Withdrawal concerns for UK pharma? Hold tight ‘til October, says MHRA

By Flora Southey

- Last updated on GMT

(Image: Getty/Marcos Silva)
(Image: Getty/Marcos Silva)
The MHRA has issued guidance outlining how UK pharma would be affected during the Brexit implementation period, due to be finalised in the Withdrawal Agreement come October.

In March 2018, the UK and European Union (EU) agreed the terms of an implementation period until the end of 2020. According to the Medicines Healthcare Products Regulatory Agency (MHRA), this transition stage is designed to give professionals time to plan for the UK’s withdrawal “with confidence”. ​  

In guidance​ issued yesterday, the UK regulator explained that if the Withdrawal Agreement (WA) is agreed, and the implementation period approved, “no change to the legal framework”​ should be expected in the UK until the end of December 2020: “Our domestic implementation of EU law remains in place.”

When the transition period comes to an end, the MHRA will have worked closely with EU regulators “to facilitate a transfer to another leading authority, with minimal disruption to firms”, ​wrote the Agency.

The proposed implementation period begins March 29, 2019. At that time, undisrupted market access and ongoing data sharing will ensure that drug supply is maintained in both markets, stated the MHRA.

Specifically, the Agency said, “pharmaceutical firms will be able to continue UK batch release testing and Qualified Person certification in the UK, with this being recognised by the EU and vice versa.

“Marketing authorisation holders and qualified persons for pharmacovigilance will continue to be able to be based in the UK and access EU markets. There will be continued mutual recognition of manufacturing and distribution licences, as well as associated inspections such as good manufacturing practice (GMP).”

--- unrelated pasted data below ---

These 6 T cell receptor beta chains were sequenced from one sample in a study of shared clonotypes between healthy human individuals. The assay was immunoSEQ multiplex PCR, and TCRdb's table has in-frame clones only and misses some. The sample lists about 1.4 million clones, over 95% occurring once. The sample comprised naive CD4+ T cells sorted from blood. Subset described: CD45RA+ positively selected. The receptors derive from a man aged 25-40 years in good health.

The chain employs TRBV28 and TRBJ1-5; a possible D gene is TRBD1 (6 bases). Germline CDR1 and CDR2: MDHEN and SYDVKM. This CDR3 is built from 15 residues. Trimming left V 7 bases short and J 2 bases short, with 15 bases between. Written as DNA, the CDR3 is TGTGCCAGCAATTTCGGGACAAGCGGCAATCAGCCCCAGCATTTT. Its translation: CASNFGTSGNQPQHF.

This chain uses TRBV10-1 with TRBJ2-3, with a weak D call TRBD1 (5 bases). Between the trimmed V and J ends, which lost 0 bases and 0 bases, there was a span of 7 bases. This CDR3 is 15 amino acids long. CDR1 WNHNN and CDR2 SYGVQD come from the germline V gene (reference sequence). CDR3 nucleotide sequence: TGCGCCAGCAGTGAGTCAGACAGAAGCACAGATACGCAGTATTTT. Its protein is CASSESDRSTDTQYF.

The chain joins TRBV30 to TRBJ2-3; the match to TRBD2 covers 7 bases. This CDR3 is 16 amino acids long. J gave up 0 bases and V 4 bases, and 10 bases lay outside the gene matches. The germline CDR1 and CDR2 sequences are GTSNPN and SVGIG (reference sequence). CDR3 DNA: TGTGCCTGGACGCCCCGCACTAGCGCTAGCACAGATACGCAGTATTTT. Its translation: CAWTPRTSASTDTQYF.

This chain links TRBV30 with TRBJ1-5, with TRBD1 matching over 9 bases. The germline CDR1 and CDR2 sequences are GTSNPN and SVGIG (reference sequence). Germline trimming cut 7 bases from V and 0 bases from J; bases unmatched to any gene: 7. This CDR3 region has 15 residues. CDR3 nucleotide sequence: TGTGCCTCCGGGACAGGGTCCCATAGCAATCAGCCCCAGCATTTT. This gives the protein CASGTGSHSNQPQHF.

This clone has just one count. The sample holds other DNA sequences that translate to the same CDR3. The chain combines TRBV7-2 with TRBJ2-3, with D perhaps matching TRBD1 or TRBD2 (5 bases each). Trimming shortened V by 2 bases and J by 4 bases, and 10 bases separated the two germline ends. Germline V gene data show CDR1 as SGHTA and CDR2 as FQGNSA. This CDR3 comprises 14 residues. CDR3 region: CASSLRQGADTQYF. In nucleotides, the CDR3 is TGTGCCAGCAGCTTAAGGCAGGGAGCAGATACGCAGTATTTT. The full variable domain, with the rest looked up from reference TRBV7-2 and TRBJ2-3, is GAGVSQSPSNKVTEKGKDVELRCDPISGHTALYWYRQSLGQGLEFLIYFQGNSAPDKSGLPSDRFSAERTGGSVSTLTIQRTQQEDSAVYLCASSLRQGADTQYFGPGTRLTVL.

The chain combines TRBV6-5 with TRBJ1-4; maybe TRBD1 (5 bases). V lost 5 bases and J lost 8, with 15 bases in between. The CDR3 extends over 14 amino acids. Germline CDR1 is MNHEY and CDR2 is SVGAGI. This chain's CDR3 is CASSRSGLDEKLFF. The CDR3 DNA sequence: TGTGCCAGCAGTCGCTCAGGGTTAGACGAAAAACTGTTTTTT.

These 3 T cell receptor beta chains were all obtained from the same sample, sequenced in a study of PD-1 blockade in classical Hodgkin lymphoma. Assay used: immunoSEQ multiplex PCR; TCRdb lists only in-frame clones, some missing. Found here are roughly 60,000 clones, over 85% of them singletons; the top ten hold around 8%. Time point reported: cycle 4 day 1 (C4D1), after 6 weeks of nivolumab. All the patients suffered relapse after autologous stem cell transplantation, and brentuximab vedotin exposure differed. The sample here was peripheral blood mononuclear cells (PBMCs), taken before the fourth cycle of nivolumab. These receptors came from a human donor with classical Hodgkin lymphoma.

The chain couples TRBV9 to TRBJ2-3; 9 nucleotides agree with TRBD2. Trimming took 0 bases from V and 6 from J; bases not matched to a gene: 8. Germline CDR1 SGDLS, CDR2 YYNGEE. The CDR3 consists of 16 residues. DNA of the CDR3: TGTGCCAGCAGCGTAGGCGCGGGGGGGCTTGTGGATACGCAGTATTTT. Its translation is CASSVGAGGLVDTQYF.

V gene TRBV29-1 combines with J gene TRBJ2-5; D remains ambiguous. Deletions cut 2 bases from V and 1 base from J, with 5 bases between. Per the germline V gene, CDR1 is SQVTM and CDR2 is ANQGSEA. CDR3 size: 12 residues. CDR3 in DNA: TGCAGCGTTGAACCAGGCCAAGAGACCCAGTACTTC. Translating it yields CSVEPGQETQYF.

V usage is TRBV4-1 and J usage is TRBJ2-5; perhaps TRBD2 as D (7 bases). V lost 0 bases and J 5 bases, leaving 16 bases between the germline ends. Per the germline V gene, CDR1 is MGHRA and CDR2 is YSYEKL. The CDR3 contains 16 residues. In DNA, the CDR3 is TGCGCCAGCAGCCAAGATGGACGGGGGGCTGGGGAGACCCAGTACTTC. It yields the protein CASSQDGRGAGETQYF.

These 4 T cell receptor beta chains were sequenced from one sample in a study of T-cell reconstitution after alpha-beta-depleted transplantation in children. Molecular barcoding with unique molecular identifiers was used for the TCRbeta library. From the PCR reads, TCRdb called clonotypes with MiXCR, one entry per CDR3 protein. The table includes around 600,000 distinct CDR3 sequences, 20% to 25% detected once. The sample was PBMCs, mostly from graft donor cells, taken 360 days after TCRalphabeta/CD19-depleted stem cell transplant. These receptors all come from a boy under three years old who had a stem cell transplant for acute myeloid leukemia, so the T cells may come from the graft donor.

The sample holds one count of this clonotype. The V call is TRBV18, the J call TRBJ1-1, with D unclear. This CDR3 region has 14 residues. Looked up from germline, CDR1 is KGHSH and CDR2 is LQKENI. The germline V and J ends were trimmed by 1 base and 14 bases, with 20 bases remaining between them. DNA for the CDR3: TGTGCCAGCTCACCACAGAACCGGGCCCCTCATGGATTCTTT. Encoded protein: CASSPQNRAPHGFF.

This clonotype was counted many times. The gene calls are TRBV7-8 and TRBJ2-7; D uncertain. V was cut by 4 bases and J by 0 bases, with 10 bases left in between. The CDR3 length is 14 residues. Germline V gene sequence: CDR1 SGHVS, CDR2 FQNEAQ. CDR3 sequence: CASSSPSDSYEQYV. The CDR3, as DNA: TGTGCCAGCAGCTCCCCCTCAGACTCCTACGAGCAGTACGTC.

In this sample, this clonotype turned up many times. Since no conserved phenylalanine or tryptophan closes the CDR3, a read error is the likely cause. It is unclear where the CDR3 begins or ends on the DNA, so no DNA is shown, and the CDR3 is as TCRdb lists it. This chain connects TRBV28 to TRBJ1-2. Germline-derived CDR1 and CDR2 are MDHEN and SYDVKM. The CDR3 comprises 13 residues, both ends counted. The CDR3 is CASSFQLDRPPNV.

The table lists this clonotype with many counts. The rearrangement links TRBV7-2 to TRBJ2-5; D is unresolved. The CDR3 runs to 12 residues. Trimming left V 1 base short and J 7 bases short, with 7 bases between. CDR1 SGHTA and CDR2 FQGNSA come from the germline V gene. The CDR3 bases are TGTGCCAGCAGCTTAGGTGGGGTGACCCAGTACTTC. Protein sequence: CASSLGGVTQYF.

Under the proposed WA, UK-based firms will be able to apply for marketing authorisations via centralised or decentralised procedures, the Agency added.

However, not all regulations will be maintained during the transition: “…for medicines the UK will not have voting rights in EMA [European Medicines Agency] and UK committees,” ​explained the MHRA.  

And from 2021?

According to the MHRA, the WA would help offer clarity to UK and EU-based firms.

The Association of the British Pharmaceutical Industry similarly said moving towards a WA is positive news for the industry: “The EU Council’s agreement to progress to future partnership talks and their approval of a transition period is welcome news,” ​said CEO Mike Thompson in March this year​.

Yesterday, the MHRA confirmed it aimed to finalise the WA by October, together with a framework detailing the future relationship between the UK and EU: “We are confident of a positive outcome from the negotiations with the EU and will continue to act in the best interests of patients, recognising that this will require continued close cooperation between the EU and UK.”

While the WA details remain unclear, the UK has voted to continue its involvement in the EMA’s regulatory network​ once it leaves the EU, as reported by the UK Parliament last month.

Unfortunately for the EMA, which is currently planning a relocation from London to Amsterdam​ as a result of the Brexit vote, not all employees will decide to move to the Netherlands. Approximately 30% of staff are expected to leave the EMA​ before the end of March 2019.

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